Wednesday, October 16, 2013

422 Notre Dame - Winnipeg Modern Brush Company

Winnipeg Modern Brush Co.
Place: Winnipeg Modern Brush Company Building
Location: 422 Notre Dame Avenue (Map)
Architect: Frank Peters
Opened: October 2, 1899
Original Cost: $45,000

September 23, 1899, Manitoba Free Press

The Manitoba Pharmaceutical Association was created by an act of the legislature in 1878. Initially, lectures and instruction took place in rented facilities in the Medical College Building. 

In 1898 plans were finalized for the creation of a separate Manitoba College of of Pharmacy with H. E. Bletcher as Principal. Land was purchased on Notre Dame and in June 1899 tenders were let for architect Frank Peters' $45,000 building. Construction was finished in time for lectures to begin on October 2, 1899.

The main floor consisted of a lecture hall with a capacity of thirty-five and a small laboratory. The basement was reserved for mechanical rooms, storage and washrooms.

In 1902 the College became the third college to affiliate with the U of M after the Medical College (1882) and Wesley College (1888). In 1914 it formally merged with U of M which became the first university in the Commonwealth to offer a degree in pharmacy.

Students attended the University of Manitoba's Broadway campus for science lectures but continued to do lab work from here until 1932. The college building was transferred to the Unviersity of Manitoba.

Above: Manitoba College of Pharmacy Building (source)
Below: October 21, 1940, Winnipeg Tribune


In 1934 the Canadian Legion of the British Empire Service League, forerunner to the Royal Canadian Legion, left their old premises at 91 Albert Street and leased this building from the U of M. Contractor J. Rugby did $1,000 worth of renovations to convert it into club rooms. It opened November 1, 1934.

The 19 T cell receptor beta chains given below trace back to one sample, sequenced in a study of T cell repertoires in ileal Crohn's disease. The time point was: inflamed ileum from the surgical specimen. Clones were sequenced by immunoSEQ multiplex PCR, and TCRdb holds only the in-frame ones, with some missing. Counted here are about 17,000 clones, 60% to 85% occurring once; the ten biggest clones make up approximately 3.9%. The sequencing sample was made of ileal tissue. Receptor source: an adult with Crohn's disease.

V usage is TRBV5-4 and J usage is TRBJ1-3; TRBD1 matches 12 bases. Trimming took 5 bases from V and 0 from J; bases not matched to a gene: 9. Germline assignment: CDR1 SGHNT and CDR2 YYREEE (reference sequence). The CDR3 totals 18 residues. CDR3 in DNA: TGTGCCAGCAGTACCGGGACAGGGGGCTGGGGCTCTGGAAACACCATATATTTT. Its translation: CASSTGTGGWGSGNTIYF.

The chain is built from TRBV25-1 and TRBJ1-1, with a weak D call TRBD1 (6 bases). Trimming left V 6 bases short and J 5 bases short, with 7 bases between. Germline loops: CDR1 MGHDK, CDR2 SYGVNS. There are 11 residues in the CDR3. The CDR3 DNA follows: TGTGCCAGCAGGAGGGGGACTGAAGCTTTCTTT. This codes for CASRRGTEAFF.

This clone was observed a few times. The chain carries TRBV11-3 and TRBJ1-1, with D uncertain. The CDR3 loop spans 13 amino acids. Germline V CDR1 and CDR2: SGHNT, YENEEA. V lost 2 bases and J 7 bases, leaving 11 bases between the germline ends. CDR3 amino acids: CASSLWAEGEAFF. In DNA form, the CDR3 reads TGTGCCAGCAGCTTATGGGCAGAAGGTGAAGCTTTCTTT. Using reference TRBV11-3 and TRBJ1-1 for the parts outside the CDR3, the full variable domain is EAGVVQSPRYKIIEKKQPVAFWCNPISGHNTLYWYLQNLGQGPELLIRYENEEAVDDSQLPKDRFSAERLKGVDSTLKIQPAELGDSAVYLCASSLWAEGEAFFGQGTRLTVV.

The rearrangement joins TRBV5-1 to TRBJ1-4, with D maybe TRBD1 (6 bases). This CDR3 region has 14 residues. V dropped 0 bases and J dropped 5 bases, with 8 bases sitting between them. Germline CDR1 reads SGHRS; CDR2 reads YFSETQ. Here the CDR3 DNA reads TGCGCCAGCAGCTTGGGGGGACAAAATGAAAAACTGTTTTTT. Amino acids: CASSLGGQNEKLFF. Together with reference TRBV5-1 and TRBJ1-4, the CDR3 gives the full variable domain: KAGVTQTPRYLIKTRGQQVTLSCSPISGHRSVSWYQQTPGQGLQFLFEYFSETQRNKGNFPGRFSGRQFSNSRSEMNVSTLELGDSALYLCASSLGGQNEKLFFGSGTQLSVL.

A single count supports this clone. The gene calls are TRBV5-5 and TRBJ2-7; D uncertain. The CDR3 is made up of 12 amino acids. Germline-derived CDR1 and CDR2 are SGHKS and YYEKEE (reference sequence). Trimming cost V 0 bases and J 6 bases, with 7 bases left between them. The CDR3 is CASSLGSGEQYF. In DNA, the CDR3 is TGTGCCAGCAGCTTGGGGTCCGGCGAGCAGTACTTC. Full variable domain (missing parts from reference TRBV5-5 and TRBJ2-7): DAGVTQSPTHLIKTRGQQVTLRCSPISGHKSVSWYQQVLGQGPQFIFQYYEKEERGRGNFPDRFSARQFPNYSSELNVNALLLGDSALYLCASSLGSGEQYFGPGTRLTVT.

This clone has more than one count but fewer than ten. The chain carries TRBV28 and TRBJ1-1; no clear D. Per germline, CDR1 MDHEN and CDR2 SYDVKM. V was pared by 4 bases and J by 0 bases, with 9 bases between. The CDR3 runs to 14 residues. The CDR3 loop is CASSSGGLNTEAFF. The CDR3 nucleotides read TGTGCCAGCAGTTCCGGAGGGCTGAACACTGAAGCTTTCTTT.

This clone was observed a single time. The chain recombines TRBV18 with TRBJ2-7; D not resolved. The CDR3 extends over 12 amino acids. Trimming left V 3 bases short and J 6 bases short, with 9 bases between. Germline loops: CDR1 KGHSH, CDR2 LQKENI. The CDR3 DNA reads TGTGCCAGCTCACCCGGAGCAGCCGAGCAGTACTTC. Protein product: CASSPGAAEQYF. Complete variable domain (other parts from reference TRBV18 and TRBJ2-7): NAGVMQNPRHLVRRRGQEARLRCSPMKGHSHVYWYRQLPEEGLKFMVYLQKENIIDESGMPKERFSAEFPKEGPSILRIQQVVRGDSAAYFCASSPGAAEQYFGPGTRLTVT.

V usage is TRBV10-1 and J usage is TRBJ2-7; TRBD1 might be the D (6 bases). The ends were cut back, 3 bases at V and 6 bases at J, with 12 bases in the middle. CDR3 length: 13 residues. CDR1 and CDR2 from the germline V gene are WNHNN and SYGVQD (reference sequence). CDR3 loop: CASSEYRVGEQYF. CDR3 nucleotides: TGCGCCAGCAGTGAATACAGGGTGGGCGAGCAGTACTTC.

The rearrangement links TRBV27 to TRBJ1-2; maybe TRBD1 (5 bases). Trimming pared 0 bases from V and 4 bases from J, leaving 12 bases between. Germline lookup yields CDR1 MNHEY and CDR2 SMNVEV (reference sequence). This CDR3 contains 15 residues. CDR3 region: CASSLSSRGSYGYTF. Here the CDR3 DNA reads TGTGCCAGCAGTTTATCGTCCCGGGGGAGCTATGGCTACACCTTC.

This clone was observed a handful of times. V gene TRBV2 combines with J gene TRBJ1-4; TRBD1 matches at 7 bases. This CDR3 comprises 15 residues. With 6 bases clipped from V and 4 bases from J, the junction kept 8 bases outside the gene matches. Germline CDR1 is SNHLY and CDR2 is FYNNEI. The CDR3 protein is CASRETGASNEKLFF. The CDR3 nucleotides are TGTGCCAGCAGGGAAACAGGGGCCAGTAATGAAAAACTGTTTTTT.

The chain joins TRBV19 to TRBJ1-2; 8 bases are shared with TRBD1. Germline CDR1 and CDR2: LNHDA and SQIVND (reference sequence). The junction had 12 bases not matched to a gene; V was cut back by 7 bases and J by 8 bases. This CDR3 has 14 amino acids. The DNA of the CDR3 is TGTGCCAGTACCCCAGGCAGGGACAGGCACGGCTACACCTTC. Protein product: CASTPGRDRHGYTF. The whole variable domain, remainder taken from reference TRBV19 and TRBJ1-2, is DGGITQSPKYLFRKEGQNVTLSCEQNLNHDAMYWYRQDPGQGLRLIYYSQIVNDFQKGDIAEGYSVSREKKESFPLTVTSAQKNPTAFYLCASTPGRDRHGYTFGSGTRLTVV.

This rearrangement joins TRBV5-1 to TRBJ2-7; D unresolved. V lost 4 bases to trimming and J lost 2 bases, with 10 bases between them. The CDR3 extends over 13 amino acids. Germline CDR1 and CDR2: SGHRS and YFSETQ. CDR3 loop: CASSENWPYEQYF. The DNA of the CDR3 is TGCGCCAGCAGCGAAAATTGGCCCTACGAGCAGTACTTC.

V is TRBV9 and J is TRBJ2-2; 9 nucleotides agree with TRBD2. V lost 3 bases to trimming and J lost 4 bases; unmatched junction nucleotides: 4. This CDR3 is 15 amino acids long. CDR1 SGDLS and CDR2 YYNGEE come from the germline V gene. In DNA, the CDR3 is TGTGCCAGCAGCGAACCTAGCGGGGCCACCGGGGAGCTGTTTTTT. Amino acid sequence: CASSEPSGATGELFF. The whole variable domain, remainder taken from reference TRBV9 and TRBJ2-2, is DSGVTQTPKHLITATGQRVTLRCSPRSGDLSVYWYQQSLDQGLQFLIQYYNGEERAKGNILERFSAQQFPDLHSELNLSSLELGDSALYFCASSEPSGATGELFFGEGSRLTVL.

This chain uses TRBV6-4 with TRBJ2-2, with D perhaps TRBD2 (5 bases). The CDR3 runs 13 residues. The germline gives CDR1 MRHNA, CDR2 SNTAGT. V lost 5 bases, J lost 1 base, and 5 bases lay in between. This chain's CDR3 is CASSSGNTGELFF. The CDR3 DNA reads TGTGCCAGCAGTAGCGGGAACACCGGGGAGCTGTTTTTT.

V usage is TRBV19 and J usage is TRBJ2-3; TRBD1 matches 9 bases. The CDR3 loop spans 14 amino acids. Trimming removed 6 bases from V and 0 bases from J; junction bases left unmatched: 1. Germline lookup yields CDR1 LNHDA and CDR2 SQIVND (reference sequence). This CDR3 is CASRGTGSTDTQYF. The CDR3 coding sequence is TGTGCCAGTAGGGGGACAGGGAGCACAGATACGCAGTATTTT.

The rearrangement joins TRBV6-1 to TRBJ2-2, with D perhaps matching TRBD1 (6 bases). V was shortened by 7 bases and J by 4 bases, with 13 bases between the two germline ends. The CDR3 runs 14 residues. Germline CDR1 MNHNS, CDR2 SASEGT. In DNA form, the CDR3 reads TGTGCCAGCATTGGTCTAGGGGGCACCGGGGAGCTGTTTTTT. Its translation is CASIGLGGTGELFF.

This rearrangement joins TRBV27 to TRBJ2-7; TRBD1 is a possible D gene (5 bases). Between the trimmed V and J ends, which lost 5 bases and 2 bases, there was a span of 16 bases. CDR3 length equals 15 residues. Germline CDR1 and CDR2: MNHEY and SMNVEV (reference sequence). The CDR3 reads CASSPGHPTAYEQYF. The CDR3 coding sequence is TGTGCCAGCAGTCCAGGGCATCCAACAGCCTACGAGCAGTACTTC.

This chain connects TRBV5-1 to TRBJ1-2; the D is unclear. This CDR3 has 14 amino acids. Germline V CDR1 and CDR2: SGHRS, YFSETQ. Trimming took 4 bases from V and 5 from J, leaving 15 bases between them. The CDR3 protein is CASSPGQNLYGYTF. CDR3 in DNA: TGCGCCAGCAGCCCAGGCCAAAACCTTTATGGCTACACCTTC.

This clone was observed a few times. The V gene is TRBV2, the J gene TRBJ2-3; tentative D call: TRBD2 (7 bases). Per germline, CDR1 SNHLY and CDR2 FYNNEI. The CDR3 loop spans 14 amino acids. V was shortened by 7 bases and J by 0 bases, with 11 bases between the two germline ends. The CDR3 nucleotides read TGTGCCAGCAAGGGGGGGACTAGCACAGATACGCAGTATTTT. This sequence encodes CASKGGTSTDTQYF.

In 1939 the Legion left and the following year it was put up for sale. It sat empty for a couple of years until the Nicholas Syzek bought it for his Winnipeg Brush Company.


I could find no biographical information about Nicholas and Mary Syzek, even in their obituaries. Nicholas first appears in the 1925 Henderson Directory as a machinist for Home Brush Works Company and living on Austin Street. By 1930 he moved to another company called Brushmakers, a firm with about  eight employees located in the Jacob Crowley Block on Main Street. The following year he became foreman.

 1933 ad (source)

In 1932 Nicholas branched out on his own. He appears in the 1932 Henderson Directory as owner of the Winnipeg Brush Company. Edward, (a brother ?) was an employee. It is likely that he is married by this time.

The company's first location was at 35 Martha Street and the Syzeks lived across the street at at number 42. Between 1936 - 38 the company was located on the third floor of 269 James Street until their space went up in flames. It was then on to the Woods Building at 171 Market Street before settling at 244 Notre Dame in 1942.

1945 ad (source)

The Syzek's moved onto the same site and by this time had started a family as an ad appeared for a "housekeeper for small suite with two children". They would have been sons Andrew and Nicholas Jr.

The company's name change to the Winnipeg Modern Brush Company comes around 1948.

Nicholas Sr. died on April 21, 1957 at the age of 50. Mary continued to run the company.

It is unclear when "official" manufacturing ceased at the company. The final help wanted ads ran in 1967 and other advertizing by 1970. In 1980, 1987 and 1990 classified ads ran sporadically often for stucco brushes (something the company produced in their heyday) and offering free delivery. Sometimes curling booms would be on offer as well.

Former Winnipeg Modern Brush Co.

In the 1990s and 00s a familiar site on Notre Dame Avenue was Andrew N. Syzak. He was a fixture on the front lawn of the building selling an assortment of mops, brushes and buckets. He has not been there for a number of years.

Mary died in 2001 at the age of 91. In her latter years she had been living in a nursing home. At the time this article was written in 2006, Andrew was 63 years old and living on Selkirk Avenue.


December 24, 1962, Winnipeg Free Press

Related:
Broom Man Pleased to Serve Winnipeg Free Press

3 comments:

  1. Andrew still lives on Selkirk Ave, between Powers and Salter and can be seen selling brooms in his front yard some days. Thanks for this post - I had missed the FreeP one years ago letting us know who he is :)

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  3. Andrew dropped off some flyers for his brooms at my office when I worked at urban NDN magazine above the Money Mart at Salter and Selkirk in ’09. He still had the occasional yard sale in front of his Selkirk Ave house back then but I haven't seen him selling in front of the old factory for quite a few years now.

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